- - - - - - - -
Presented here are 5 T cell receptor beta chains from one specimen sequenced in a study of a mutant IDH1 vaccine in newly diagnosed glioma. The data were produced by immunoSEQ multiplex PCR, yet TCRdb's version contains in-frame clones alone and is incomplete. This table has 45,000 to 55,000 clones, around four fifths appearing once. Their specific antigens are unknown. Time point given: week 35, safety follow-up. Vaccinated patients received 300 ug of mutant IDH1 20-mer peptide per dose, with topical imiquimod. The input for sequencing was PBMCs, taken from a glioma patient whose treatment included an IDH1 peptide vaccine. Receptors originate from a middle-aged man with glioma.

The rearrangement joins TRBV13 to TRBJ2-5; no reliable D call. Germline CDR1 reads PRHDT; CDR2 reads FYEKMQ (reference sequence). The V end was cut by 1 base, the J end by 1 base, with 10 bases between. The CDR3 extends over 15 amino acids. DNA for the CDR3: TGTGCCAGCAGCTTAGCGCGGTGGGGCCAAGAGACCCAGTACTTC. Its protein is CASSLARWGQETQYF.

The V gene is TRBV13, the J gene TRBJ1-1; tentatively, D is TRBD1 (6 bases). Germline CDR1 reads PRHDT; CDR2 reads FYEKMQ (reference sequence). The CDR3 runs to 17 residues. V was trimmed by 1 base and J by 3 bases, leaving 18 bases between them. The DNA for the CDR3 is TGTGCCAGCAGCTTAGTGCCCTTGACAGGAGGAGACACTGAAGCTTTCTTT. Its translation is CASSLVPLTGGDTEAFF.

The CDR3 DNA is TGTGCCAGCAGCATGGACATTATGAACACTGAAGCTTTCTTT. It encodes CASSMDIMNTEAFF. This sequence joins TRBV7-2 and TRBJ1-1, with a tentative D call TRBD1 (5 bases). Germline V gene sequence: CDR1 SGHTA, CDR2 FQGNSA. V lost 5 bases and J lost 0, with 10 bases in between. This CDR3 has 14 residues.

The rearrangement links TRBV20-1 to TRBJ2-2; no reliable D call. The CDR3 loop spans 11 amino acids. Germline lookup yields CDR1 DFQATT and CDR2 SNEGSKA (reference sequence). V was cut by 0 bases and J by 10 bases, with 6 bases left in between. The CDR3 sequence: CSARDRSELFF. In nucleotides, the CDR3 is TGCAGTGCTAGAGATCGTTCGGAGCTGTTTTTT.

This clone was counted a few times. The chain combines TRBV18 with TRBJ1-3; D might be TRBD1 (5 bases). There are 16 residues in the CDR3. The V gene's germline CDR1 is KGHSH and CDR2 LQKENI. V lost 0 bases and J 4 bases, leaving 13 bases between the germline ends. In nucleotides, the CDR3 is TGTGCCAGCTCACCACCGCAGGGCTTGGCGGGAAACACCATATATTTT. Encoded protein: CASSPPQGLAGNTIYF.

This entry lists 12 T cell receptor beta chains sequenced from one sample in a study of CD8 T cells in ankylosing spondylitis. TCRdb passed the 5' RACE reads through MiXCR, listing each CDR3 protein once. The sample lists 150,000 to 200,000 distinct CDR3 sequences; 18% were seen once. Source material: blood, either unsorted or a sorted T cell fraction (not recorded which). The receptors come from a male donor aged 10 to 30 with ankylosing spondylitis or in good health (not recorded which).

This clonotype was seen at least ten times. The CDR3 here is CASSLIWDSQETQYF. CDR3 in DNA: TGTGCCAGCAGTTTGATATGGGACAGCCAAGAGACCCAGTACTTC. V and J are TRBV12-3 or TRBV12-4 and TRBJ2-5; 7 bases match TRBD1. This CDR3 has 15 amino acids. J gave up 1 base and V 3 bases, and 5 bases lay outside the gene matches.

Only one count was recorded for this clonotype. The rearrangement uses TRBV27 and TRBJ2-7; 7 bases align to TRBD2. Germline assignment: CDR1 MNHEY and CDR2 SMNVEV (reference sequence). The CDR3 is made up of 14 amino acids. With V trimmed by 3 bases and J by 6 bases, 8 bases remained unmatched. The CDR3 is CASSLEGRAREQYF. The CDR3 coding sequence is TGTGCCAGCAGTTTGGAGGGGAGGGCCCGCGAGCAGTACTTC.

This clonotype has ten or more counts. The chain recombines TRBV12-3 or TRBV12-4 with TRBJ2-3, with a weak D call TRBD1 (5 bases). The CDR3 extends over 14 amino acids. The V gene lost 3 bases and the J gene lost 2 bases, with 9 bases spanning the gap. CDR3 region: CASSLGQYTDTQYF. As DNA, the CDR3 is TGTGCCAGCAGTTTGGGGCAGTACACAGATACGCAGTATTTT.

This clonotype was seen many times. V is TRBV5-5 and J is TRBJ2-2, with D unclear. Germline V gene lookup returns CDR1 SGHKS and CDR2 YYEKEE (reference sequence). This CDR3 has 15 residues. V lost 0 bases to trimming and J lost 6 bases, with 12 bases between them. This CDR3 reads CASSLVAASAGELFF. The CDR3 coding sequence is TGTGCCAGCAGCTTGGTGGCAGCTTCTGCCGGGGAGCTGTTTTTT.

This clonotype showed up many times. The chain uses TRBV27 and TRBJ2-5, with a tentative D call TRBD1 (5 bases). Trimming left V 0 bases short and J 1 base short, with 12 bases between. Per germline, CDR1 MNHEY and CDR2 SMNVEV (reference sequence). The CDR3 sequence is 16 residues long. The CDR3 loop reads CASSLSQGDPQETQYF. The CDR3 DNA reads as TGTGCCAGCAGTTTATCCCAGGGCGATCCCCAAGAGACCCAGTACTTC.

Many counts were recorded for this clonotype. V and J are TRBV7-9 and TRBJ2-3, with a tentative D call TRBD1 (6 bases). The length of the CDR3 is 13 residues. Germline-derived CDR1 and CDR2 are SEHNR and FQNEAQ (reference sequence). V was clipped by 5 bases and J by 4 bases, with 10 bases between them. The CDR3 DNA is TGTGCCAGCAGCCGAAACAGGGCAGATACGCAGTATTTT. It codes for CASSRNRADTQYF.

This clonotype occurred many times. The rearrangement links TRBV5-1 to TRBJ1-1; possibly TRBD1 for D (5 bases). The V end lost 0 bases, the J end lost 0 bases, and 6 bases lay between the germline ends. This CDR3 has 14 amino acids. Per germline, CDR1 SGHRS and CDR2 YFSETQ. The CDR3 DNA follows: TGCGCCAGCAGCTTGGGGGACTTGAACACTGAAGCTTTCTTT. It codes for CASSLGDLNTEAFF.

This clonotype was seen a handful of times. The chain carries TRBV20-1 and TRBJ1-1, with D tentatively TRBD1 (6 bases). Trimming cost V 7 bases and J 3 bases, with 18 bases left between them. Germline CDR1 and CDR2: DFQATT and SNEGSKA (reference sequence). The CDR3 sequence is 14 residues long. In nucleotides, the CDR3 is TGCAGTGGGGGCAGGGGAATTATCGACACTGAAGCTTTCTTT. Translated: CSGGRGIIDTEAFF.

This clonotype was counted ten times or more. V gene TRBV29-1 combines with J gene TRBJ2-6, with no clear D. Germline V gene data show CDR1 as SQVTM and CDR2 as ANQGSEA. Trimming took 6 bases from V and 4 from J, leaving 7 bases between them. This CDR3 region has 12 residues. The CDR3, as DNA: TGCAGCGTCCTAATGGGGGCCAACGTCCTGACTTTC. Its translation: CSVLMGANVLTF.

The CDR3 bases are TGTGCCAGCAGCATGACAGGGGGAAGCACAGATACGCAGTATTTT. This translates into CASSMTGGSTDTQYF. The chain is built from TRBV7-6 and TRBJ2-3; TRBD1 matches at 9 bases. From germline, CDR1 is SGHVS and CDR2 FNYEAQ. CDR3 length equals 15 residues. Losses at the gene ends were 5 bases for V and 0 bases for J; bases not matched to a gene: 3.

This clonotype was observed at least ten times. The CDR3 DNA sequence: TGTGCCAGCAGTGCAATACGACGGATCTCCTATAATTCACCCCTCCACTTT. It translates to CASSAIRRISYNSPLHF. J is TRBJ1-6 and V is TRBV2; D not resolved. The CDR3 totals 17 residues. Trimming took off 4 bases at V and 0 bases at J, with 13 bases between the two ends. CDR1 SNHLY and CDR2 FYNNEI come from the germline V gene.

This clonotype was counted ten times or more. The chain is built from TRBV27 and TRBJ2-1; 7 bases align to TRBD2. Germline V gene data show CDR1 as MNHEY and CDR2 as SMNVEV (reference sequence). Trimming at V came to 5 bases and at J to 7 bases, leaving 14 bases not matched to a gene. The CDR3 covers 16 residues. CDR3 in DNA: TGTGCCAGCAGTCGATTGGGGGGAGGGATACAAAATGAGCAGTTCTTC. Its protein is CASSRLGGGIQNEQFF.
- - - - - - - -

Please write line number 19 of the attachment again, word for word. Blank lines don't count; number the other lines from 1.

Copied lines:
This clonotype was counted ten times or more. The chain is built from TRBV27 and TRBJ2-1; 7 bases align to TRBD2. Germline V gene data show CDR1 as MNHEY and CDR2 as SMNVEV (reference sequence). Trimming at V came to 5 bases and at J to 7 bases, leaving 14 bases not matched to a gene. The CDR3 covers 16 residues. CDR3 in DNA: TGTGCCAGCAGTCGATTGGGGGGAGGGATACAAAATGAGCAGTTCTTC. Its protein is CASSRLGGGIQNEQFF.